The celebrations of the 60th Anniversary of the EU foundation held in Rome during the last weekend, gives us the opportunity to talk about Estonia, as we promised in our previous articles, from an european point of view.
As we mentioned, Estonia is holding the Presidency of the Council of the EU in the second half of 2017, starting from july, and taking over this job from Malta. This means that Estonia will be responsible for defining the Council’s positions, while taking into account the interests of all member States and remaining neutral at the same time.
Estonia will act as the first country of its &trio&, in partnership in the next 2018, with Bulgaria and Austria. We described what the &trio& in other previous occasions. This estonian &european& task will end while the country will start its centennial anniversary in the mentioned 2018 (in effects, Estonian consider the period under the Soviet Union like a military occupation; and also a good part of the international community recognizes that their history, as an indipendent State, never stopped during that period).
While new legislation is normally initiated by the European Commission, it is negotiated and adopted by the Council of the European Union, which represents the governments of member states, and the European Parliament: national ministers from each country meet at Council meetings to take decisions at the political level. The most important rule is that the meetings are chaired by the Minister of the country holding the EU presidency, and this procedure also works at the strategical groups level and at the techinical subgroups level (the so called working parties).
During the presidency, Estonia will be responsible for leading the work of nearly 200 working parties in both Brussels and Tallinn, organizing the work of the Council and working parties, developing agendas for meetings, trying to achieve common positions trough the single different opinions, while chairing the meetings and negotiating. As leader of the Council, Estonia will have to face the Commission and the Parliament in negotiations.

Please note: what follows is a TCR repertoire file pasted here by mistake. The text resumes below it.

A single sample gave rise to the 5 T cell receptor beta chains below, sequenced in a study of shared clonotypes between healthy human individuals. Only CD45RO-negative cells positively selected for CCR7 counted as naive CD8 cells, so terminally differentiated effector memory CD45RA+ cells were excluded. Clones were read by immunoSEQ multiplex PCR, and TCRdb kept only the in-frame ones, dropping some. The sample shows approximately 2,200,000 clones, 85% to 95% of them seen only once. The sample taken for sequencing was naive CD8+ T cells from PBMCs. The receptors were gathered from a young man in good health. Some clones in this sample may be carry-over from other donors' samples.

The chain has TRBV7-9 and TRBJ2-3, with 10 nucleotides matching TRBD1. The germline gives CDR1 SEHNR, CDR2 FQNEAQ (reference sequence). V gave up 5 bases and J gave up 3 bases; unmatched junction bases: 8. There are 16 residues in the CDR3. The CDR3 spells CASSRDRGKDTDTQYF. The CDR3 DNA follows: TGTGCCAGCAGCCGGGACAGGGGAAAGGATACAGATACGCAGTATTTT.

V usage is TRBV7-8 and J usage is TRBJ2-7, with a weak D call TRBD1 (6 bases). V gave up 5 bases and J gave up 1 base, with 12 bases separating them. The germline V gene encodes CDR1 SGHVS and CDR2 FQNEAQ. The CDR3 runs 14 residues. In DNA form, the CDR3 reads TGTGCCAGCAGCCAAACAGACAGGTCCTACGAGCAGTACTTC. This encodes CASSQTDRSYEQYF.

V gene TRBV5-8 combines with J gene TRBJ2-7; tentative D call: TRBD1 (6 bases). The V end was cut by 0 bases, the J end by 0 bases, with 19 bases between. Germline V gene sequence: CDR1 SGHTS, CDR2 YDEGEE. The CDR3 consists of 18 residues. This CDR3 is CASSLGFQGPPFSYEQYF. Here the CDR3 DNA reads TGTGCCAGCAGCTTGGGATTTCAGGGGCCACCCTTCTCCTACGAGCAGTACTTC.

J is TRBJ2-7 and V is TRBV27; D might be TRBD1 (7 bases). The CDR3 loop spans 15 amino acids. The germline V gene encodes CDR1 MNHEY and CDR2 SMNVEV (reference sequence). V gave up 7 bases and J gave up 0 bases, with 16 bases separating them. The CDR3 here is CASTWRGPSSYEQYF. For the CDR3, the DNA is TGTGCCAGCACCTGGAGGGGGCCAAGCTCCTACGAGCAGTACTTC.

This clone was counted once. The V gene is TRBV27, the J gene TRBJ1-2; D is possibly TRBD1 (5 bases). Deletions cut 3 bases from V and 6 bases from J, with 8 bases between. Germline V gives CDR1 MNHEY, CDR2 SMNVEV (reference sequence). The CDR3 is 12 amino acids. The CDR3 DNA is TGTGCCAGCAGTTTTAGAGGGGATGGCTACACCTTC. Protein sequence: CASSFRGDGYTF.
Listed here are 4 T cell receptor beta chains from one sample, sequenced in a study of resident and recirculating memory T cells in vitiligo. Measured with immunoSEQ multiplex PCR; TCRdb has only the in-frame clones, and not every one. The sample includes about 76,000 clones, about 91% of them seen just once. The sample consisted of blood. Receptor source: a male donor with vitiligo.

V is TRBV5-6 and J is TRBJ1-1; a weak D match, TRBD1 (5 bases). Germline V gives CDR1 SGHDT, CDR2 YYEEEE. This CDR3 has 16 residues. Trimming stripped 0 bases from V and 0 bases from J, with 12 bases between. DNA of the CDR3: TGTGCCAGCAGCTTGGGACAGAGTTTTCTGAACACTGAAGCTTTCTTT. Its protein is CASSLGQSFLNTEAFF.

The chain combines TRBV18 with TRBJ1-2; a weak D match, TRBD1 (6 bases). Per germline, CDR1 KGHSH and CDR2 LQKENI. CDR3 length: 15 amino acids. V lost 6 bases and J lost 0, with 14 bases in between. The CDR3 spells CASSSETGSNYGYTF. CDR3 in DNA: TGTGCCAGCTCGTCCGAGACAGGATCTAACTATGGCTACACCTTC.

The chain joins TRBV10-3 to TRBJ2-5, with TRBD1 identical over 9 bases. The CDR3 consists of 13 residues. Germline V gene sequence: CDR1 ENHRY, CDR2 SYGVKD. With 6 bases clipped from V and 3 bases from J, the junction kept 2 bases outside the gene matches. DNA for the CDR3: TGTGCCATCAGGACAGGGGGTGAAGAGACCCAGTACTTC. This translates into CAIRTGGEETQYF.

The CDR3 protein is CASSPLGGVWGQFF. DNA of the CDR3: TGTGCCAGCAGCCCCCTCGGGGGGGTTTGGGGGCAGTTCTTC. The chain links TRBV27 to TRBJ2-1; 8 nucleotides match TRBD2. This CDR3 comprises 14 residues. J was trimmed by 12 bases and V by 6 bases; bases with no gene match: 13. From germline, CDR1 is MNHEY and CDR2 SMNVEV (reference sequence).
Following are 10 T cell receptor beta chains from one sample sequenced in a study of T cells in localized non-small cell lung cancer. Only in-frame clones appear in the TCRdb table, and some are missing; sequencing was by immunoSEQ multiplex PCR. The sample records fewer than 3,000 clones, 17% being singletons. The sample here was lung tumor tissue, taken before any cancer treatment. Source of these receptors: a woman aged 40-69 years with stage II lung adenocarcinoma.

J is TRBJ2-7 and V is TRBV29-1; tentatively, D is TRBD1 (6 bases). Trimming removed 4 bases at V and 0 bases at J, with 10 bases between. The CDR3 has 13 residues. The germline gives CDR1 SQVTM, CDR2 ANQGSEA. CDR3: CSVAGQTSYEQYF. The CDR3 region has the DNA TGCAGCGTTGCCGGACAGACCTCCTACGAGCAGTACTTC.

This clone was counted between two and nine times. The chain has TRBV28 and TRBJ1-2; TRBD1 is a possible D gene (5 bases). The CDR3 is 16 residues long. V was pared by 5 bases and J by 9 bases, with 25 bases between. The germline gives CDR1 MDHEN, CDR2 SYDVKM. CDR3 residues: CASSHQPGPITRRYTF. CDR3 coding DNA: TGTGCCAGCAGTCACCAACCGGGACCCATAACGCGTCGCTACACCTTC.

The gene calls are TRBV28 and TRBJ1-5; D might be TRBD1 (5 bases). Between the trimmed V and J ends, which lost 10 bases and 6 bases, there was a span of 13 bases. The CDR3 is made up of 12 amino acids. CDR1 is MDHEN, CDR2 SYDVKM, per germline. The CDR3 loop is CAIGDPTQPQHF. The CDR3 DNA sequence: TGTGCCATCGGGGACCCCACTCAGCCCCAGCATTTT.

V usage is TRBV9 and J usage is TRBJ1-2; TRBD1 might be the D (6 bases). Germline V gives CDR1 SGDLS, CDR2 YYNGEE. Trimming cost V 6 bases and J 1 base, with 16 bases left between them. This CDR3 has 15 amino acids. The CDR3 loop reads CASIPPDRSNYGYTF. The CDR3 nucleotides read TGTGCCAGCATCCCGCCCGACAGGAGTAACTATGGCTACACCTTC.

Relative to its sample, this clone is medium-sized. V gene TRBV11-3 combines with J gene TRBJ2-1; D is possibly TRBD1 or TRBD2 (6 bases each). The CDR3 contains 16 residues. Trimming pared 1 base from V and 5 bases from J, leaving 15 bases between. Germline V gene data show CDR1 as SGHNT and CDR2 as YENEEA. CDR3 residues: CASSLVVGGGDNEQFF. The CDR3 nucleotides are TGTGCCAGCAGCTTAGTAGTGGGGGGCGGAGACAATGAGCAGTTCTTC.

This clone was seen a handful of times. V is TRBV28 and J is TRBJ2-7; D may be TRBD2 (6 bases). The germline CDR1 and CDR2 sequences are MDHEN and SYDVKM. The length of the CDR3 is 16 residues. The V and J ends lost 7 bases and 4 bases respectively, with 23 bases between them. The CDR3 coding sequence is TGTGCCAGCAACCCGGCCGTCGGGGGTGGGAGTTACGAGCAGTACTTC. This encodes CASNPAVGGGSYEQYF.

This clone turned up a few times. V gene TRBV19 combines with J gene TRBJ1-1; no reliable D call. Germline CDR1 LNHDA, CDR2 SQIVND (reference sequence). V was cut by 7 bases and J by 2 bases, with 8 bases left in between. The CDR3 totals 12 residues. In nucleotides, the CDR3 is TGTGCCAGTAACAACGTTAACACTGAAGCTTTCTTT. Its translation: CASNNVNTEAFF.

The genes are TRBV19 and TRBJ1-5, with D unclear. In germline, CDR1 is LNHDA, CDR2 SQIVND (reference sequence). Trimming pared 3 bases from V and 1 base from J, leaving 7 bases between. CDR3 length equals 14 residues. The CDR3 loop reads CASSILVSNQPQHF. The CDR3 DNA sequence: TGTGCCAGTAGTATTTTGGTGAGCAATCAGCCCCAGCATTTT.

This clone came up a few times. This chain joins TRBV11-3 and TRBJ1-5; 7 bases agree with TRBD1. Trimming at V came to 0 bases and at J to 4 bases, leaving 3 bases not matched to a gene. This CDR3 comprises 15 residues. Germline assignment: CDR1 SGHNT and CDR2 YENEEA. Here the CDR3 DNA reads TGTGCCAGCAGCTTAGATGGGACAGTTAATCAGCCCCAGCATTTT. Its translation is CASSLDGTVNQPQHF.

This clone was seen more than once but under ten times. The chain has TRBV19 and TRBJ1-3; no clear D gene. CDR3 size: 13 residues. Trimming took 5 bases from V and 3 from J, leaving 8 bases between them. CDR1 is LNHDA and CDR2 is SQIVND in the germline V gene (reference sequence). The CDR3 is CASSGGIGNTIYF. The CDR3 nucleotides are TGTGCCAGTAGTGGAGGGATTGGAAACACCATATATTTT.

All the issues which the Presidency will focus on comes from the past; but each Presidency generally tries to add something more, something specific that should be remembered at the political and legislative level.
From official sources, we read that the Baltic republic will focus on the single and digital markets, the energy union and the closer integration of the Eastern partners into Europe. They also want to promote and disseminate e-solutions across the Union and support the information society in EU policy areas (as we said, in our first intervention, Estonia is the most “e-educated” country in Europe).
It has been planned that approximately 20 high-level meetings will be held in Estonia, during the semester (JHA and defense/security events included). In addition, while the majority of meetings and working meetings will take place in Brussels, on the other hand, Estonia is going to host nearly 200 different events, whose scale of levels will be different, with an expected total of 20,000 to 30,000 international guests. So, it’s a fact that this future and temporary leader will increase its visibility in the fields of culture, business, information technology, tourism, education and research, raising in the meanwhile all issues which are important for Estonians.
Organizing the Presidency also means increasing the country’s capacity to have a say and assert its interests and objectives in Europe and elsewhere. The Government already declared that the semester will not be an one-off effort, but the work done and the related investments are supposed to bring long-term benefits for the country.
This strategical work starts from the past. Since 2012, the Government of this smart and high-technological country formed a commission responsible for the preparations for the presidency, chaired by the Secretary of State and started to recruit and train the necessary staff, organizing the above mentioned unofficial ministerial meetings and other high-level events.
Together with the Committee of Estonia 100, which is not obviously related to the semester, they prepared the political and legislative time table of the Presidency, with the aim to earn time and save money and efforts in order to jointly implement an international programme in foreign countries to introduce Estonia and Estonian culture.
Approximately 100 officials and support staff will supplement the existing staff of the Estonian Permanent Representation to the European Union in Brussels.
This demonstrates that this IT-high-specialized country, formerly governed by the Soviet Union, is now playing an important role in its history and in all the European main issues. What we’ve tried to show in these chapters is that Estonia represents a modern country, available to host international institutions, open to new fundamental political experiences, like the Presidency and the celebrations of its centennial anniversary.
In the next chapter we will focus on the NATO in Estonia, and the “estonian NATO” seen by Russia.